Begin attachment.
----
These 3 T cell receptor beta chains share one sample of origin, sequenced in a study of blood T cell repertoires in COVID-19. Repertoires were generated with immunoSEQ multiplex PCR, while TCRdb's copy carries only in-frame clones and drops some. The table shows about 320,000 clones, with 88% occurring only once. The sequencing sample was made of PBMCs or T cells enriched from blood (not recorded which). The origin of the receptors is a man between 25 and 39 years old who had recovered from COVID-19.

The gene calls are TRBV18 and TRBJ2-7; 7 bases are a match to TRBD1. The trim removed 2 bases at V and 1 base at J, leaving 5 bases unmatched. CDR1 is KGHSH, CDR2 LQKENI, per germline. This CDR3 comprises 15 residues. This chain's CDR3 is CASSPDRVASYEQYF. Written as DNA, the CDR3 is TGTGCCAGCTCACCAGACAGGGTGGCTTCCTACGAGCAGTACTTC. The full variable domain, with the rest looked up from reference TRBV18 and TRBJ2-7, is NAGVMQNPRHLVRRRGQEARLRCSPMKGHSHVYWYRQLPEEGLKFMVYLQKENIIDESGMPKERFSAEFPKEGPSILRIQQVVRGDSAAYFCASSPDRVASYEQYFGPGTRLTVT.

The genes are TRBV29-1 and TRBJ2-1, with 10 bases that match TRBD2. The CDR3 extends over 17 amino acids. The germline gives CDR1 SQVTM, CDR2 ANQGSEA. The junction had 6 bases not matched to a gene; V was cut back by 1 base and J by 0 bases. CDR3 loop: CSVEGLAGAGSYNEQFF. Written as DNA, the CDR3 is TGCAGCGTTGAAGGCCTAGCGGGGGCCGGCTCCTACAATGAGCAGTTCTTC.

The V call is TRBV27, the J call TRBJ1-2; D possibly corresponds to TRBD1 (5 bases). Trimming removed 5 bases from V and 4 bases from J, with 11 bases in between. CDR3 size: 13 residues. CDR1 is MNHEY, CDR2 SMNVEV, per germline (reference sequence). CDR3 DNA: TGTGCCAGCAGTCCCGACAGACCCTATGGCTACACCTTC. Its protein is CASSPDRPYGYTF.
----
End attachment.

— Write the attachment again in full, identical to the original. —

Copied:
These 3 T cell receptor beta chains share one sample of origin, sequenced in a study of blood T cell repertoires in COVID-19. Repertoires were generated with immunoSEQ multiplex PCR, while TCRdb's copy carries only in-frame clones and drops some. The table shows about 320,000 clones, with 88% occurring only once. The sequencing sample was made of PBMCs or T cells enriched from blood (not recorded which). The origin of the receptors is a man between 25 and 39 years old who had recovered from COVID-19.

The gene calls are TRBV18 and TRBJ2-7; 7 bases are a match to TRBD1. The trim removed 2 bases at V and 1 base at J, leaving 5 bases unmatched. CDR1 is KGHSH, CDR2 LQKENI, per germline. This CDR3 comprises 15 residues. This chain's CDR3 is CASSPDRVASYEQYF. Written as DNA, the CDR3 is TGTGCCAGCTCACCAGACAGGGTGGCTTCCTACGAGCAGTACTTC. The full variable domain, with the rest looked up from reference TRBV18 and TRBJ2-7, is NAGVMQNPRHLVRRRGQEARLRCSPMKGHSHVYWYRQLPEEGLKFMVYLQKENIIDESGMPKERFSAEFPKEGPSILRIQQVVRGDSAAYFCASSPDRVASYEQYFGPGTRLTVT.

The genes are TRBV29-1 and TRBJ2-1, with 10 bases that match TRBD2. The CDR3 extends over 17 amino acids. The germline gives CDR1 SQVTM, CDR2 ANQGSEA. The junction had 6 bases not matched to a gene; V was cut back by 1 base and J by 0 bases. CDR3 loop: CSVEGLAGAGSYNEQFF. Written as DNA, the CDR3 is TGCAGCGTTGAAGGCCTAGCGGGGGCCGGCTCCTACAATGAGCAGTTCTTC.

The V call is TRBV27, the J call TRBJ1-2; D possibly corresponds to TRBD1 (5 bases). Trimming removed 5 bases from V and 4 bases from J, with 11 bases in between. CDR3 size: 13 residues. CDR1 is MNHEY, CDR2 SMNVEV, per germline (reference sequence). CDR3 DNA: TGTGCCAGCAGTCCCGACAGACCCTATGGCTACACCTTC. Its protein is CASSPDRPYGYTF.